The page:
The aircraft also features a solid nose with Missile Approach Warning System (MAWS) sensors on both sides, and small vertical stabilizers attached to its tail planes. Another two MAWS sensors are mounted in the tail cone as well. Additional fairings are seen at the wingtips and the tail housing Electronic Support Measures (ESM) antennas.

Currently, all four systems has been inducted by the Pakistan Air Force and are being operated by the PAF’s No. 4 Squadron based at Masroor Air Force Base near Karachi.

Hawkeye 2000 AEW&C 

Image Attribute: The Cutaway of P-3C Orion with Hawkeye 2000 Roterdome System

Image Attribute: The Cutaway of P-3C Orion with E-2C Hawkeye 2000 Rotodome System

In 2006, The Government of Pakistan requested a possible sale for refurbishment and modification of three excess P-3 aircraft with the E-2C Hawkeye 2000 Airborne Early Warning (AEW) Suite, spare and repairs parts, simulators, support equipment, personnel training and training equipment, publications and technical data, system software development and installation, ground/flight testing of new systems and system modifications, U.S. Government and contractor engineering and logistics support services, and other related elements of logistics support. The estimated cost was $855 million at that time.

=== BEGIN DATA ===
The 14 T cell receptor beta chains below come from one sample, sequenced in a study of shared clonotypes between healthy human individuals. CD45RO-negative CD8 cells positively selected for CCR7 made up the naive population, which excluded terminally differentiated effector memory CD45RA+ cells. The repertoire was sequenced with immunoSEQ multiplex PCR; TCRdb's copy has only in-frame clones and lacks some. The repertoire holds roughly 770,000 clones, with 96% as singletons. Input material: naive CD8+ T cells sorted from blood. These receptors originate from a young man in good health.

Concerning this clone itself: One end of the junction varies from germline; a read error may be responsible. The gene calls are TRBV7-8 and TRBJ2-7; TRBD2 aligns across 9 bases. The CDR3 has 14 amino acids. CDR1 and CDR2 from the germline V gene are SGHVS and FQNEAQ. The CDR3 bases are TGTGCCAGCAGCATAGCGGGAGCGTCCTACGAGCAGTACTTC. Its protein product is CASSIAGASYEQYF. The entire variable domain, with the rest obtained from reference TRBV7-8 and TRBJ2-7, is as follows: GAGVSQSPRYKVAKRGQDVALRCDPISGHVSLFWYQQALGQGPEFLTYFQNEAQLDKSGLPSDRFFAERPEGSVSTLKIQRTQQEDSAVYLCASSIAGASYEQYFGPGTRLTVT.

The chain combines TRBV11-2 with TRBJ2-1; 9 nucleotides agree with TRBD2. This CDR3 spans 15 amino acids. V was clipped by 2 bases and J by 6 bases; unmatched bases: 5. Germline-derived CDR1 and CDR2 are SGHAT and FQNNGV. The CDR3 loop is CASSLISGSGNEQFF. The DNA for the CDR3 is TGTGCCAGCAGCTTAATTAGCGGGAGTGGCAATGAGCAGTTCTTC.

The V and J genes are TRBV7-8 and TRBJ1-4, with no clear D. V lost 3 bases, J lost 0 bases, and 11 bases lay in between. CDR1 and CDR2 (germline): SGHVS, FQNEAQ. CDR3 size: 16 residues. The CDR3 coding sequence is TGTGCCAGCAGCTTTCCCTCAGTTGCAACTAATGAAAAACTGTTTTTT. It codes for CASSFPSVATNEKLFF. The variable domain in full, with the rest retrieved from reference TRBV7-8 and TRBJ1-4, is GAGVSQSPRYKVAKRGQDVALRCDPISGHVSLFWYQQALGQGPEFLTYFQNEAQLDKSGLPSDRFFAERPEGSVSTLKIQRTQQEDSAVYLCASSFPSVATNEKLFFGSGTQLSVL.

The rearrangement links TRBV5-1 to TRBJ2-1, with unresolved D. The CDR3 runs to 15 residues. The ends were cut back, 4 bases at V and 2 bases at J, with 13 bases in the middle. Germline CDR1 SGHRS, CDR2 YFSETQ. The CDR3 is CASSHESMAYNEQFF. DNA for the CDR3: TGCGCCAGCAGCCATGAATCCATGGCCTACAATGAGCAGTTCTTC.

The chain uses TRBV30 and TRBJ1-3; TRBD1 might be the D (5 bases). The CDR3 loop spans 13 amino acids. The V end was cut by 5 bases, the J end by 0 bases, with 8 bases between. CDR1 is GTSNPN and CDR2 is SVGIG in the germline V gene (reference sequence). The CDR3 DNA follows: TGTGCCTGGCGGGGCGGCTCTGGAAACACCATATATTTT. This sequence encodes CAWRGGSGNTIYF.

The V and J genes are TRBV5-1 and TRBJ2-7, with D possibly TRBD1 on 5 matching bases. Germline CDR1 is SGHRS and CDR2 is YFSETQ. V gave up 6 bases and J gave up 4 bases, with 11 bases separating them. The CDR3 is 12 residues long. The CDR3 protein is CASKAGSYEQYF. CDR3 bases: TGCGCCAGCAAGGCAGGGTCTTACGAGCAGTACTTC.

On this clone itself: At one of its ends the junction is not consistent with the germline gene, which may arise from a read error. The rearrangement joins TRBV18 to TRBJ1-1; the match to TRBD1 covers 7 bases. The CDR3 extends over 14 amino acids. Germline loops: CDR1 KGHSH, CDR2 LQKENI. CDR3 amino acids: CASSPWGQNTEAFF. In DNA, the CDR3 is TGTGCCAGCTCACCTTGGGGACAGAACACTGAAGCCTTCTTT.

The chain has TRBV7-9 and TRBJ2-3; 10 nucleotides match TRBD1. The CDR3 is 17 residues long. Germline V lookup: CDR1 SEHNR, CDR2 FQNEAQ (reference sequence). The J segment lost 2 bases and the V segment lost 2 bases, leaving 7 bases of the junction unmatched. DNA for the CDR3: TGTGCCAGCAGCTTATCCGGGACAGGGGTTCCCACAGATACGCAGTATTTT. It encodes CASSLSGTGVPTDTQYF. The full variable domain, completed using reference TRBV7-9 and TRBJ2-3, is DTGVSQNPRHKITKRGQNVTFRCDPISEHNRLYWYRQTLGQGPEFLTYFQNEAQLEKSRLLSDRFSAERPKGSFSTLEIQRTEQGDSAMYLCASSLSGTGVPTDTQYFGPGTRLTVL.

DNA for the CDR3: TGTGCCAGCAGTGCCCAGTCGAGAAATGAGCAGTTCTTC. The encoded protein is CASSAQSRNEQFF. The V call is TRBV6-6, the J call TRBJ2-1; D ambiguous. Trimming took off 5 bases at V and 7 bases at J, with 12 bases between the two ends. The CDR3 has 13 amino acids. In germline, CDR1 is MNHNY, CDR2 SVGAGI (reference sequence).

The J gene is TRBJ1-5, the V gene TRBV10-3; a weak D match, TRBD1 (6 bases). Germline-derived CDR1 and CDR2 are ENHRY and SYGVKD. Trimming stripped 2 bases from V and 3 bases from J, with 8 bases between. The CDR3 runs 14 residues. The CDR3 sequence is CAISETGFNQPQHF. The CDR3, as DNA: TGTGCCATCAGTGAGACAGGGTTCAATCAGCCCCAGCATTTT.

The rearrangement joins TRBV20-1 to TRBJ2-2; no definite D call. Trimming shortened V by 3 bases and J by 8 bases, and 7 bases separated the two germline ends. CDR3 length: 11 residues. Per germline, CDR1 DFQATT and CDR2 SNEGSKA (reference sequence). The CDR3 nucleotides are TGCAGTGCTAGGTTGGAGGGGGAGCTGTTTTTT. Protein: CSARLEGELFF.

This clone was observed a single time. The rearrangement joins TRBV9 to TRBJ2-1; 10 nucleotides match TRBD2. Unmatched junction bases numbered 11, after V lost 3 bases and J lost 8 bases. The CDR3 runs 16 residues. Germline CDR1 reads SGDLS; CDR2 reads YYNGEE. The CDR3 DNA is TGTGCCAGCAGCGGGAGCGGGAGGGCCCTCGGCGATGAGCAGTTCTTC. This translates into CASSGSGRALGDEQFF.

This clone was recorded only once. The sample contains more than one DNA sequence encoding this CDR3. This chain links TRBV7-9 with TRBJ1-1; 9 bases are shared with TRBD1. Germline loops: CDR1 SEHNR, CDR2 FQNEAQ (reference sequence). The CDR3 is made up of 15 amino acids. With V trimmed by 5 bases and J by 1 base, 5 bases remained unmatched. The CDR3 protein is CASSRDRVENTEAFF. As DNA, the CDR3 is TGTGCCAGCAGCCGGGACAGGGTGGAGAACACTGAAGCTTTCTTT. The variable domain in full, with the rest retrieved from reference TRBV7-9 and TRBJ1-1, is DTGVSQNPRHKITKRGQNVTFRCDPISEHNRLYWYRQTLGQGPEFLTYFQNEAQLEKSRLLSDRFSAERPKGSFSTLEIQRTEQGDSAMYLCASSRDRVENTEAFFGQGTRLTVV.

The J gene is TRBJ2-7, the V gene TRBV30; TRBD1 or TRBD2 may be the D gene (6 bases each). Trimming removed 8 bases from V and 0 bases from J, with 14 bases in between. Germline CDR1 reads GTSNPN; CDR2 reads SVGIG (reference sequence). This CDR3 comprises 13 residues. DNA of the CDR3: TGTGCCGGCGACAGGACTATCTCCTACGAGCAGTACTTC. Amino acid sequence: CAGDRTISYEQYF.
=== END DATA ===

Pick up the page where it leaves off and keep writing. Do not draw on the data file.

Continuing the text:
The deal consisted of 7 upgraded ex-US Navy P-3C aircraft and 2 upgraded versions of Pakistan Navy's own. Out of all this, only 3 aircraft was to be upgraded to E-2C Hawkeye capabilities. The upgrade included Inverse Synthetic Aperture Radar, Electronic Support Measures and communication systems. The first was delivered in January 2007. All Four P-3C were based in Naval aviation base Faisal, Karachi. (Upgraded P-3C MPA and P-3B AEW models equipped with Hawkeye 2000 AEW system). In June 2010, two more upgraded P-3Cs joined the Pakistan Navy with anti-ship and submarine warfare capabilities. Two of these aircraft were later destroyed in an attack (2011) by armed militants at the PNS Mehran Naval Airbase.